I am the younger of two children, both girls, in my family—which means—I have a big sister! Naturally, she proceeded me in just about everything. The fact that she became a Mom before me was in keeping with our pattern and in the correct sequence of our shared lives. When my first child was born, she arrived with a wonderful six-year-old cousin, a girl, in place—good job sis!
The second Spring after my daughter was born she had reached the age that she would be able to participate in her first Easter Egg Hunt. My sister and I live miles apart and have for many years—so our family interactions are often shared through stories and conversations on the telephone. As I was approaching my first Easter-Egg-Hunt-Worthy-Easter as a new Mom, my sister announced that she would be supplying the Easter Basket for my daughter. It was sort of like “calling shotgun” for the front seat of the car—it seems the older sibling always has a leg-up on the younger sibling. As I hadn’t given the basket any thought—I graciously acquiesced to her request (statement.)
My sister, the self-proclaimed non-creative one in the family, had beat me to the symbolic Easter Basket front seat. As she explained to me there was more to this important self-assigned task—there was a lesson involved. In a big-sister to little sister voice, I was informed that a permanent basket needed to be obtained, one made preferably out of fabric—one that would last—for years. A lasting basket.
In reflecting back, I now realize she was describing a Christmas Stocking version of an Easter Basket. This was a bit of a surprise to me—I didn’t even know that fabric baskets existed, additionally as this had not been one of our family traditions growing up—where did she come up with this idea? I left that detail as a mystery—as it certainly seemed like a worthy endeavor—especially for my little one!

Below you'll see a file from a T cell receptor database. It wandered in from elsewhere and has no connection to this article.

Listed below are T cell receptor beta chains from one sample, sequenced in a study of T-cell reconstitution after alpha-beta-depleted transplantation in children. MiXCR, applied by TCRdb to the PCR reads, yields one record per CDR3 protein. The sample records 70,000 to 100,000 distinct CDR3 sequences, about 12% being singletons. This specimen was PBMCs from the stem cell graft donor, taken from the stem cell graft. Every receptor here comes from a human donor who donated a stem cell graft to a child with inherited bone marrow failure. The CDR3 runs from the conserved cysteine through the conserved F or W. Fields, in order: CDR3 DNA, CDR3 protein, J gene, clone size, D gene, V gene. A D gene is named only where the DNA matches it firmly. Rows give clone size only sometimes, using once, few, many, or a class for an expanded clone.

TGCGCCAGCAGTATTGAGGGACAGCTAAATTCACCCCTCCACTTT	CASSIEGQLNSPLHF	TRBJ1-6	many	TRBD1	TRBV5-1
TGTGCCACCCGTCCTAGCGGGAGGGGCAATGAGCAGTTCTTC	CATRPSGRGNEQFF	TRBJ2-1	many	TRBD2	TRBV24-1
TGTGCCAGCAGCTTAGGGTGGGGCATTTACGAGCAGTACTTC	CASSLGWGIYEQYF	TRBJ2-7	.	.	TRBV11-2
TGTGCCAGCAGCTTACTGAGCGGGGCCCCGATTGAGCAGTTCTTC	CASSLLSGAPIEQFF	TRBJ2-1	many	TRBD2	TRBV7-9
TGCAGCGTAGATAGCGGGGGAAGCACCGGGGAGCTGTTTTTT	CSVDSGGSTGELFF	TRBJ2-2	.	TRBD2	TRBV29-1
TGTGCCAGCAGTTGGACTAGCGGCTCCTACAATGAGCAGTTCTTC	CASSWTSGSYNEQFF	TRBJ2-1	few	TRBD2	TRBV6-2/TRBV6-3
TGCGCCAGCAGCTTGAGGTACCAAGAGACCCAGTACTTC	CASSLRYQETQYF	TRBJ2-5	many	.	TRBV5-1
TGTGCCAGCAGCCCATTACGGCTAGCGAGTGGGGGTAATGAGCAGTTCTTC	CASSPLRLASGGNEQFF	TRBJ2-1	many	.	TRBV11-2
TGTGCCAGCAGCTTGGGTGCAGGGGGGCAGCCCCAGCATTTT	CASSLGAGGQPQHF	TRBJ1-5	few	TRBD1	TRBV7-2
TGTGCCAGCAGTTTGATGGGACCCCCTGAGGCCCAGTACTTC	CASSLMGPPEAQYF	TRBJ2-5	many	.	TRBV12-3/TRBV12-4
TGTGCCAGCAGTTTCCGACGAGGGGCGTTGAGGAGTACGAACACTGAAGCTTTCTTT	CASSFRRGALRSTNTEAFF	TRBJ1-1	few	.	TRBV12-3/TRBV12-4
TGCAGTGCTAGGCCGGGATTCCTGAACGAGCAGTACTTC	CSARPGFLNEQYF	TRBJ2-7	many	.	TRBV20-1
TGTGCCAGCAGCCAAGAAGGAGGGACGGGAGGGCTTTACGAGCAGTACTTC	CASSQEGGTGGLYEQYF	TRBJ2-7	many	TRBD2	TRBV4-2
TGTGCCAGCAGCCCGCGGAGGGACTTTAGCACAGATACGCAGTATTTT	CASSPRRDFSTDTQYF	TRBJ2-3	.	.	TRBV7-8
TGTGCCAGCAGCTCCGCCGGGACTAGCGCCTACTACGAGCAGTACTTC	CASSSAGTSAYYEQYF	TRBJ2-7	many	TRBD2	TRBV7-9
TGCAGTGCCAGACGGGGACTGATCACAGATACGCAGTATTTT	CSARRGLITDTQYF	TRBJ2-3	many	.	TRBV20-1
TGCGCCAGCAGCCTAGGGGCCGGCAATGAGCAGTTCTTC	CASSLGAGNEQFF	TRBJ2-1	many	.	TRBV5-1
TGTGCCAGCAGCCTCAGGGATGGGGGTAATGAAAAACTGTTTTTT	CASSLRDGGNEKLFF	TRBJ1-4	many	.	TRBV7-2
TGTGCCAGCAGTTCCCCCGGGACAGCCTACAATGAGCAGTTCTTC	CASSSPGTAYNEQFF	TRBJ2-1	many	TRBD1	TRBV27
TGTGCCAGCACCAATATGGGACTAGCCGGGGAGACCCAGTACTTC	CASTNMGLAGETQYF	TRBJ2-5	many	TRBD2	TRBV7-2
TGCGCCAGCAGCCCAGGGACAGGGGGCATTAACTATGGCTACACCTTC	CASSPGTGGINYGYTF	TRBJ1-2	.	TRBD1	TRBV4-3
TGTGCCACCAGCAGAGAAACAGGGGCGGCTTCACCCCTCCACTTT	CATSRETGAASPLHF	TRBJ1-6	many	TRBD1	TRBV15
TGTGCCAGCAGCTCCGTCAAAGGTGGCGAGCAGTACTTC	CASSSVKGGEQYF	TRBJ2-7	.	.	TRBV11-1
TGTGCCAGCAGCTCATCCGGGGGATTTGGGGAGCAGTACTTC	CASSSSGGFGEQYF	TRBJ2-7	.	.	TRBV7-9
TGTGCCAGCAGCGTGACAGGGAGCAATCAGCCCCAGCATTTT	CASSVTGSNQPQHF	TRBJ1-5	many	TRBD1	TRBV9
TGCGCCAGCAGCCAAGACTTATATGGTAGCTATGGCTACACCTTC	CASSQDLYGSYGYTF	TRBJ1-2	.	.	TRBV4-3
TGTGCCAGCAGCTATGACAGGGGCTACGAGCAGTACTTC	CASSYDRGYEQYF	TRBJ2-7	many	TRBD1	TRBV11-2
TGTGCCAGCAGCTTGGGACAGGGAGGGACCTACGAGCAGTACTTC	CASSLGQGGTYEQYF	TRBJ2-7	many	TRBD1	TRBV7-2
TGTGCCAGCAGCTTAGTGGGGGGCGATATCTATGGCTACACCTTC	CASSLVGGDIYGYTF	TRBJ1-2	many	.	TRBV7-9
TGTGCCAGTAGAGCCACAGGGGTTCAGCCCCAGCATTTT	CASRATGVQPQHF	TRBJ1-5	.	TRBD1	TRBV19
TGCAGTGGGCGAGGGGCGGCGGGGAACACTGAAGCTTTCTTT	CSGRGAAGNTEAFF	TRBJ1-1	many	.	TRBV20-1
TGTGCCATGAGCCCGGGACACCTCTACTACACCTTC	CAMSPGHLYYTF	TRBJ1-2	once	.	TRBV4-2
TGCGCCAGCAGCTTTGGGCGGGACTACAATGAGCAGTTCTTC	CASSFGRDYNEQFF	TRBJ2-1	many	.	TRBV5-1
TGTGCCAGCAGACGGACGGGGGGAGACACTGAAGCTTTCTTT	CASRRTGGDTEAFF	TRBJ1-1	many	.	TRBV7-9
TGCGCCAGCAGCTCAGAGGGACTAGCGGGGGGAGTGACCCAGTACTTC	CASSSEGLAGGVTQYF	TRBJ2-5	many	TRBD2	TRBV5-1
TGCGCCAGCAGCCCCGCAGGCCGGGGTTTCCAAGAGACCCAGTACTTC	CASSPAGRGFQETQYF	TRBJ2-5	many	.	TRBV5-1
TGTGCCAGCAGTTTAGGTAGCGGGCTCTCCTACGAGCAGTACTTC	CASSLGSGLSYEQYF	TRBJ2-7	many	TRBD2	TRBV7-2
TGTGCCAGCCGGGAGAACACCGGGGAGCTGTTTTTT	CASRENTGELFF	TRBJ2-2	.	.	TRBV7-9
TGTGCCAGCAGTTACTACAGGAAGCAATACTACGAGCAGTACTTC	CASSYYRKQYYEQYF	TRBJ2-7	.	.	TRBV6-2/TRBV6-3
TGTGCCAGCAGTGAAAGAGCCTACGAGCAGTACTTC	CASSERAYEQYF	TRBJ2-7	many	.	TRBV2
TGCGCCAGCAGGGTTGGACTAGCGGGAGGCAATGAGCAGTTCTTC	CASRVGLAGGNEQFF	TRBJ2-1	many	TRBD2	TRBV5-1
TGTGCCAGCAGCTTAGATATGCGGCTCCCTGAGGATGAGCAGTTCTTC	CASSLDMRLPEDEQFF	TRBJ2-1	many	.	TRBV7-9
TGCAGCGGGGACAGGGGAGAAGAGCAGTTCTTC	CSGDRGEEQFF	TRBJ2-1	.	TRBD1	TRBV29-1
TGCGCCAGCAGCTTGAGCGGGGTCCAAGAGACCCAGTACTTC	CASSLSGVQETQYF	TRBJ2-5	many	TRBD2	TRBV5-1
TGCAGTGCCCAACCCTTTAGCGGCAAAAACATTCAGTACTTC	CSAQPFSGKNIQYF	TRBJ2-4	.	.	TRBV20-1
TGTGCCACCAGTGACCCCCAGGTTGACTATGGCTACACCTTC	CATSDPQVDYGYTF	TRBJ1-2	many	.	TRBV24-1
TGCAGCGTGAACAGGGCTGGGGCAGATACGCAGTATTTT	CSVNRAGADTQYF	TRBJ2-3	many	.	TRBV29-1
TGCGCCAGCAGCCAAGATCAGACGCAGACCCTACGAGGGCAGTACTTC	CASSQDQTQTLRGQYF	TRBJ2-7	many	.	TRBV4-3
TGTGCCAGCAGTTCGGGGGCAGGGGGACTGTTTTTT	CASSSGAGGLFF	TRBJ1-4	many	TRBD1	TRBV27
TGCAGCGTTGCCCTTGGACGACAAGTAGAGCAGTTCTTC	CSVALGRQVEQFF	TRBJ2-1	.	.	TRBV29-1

The Pink Bunny basket arrived prior to Easter and I dutifully began the instructions of “how to” hunt for Easter Eggs. We had a wonderfully adorable time! The kind of joyful and precious time that seems to almost magically happen when the ingredients are Children, Baskets, Springtime and Bunnies!
That first Easter Egg hunt was twenty-five years ago—my son was born two years later and perfectly on cue my sister called dibs on providing his Easter Basket—a Yellow Ducky! She had now furthered her tradition by assigning this important responsibility exclusively to the Aunt of these children.
For the last twenty-five and twenty-three years the Pink Bunny and Yellow Ducky Easter Baskets have been filled with goodies then emptied and subsequently used for the hunt! Clearly, my sister had done an excellent job in selecting lasting baskets.
Time moves along—and before I knew it the magic of placing late-night hopping-bunny tracks made with flour on the kitchen floor and morning Easter Egg Hunts had lost their wonder. However, the Easter Baskets were filled and left waiting on the foot of a bed or on a kitchen table.
Through the years the contents of the baskets evolved—Jelly Beans gave way to Chocolate Bunnies for her and Chocolate Bunnies were replaced with Peeps for him—as they developed their own individual gourmet Easter tastes.
The Pink Bunny and Yellow Ducky baskets have been filled, boxed and shipped to college, hidden in suitcases as they journeyed to Spring Break (woo-hoo!) and they have been sent to Barcelona (Pink Bunny) and Florence (Yellow Ducky) for semesters abroad.
Hanky-Panky undies have been stuffed into plastic eggs for her and Under Armour running socks have been rolled up, wrapped with orange tissue paper and tied with green ric-rack ribbons to imitate carrots for him. We’ve had years in which candy was replaced with a much more coveted Starbucks card—appropriately wrapped in Jelly Bean printed cellophane paper.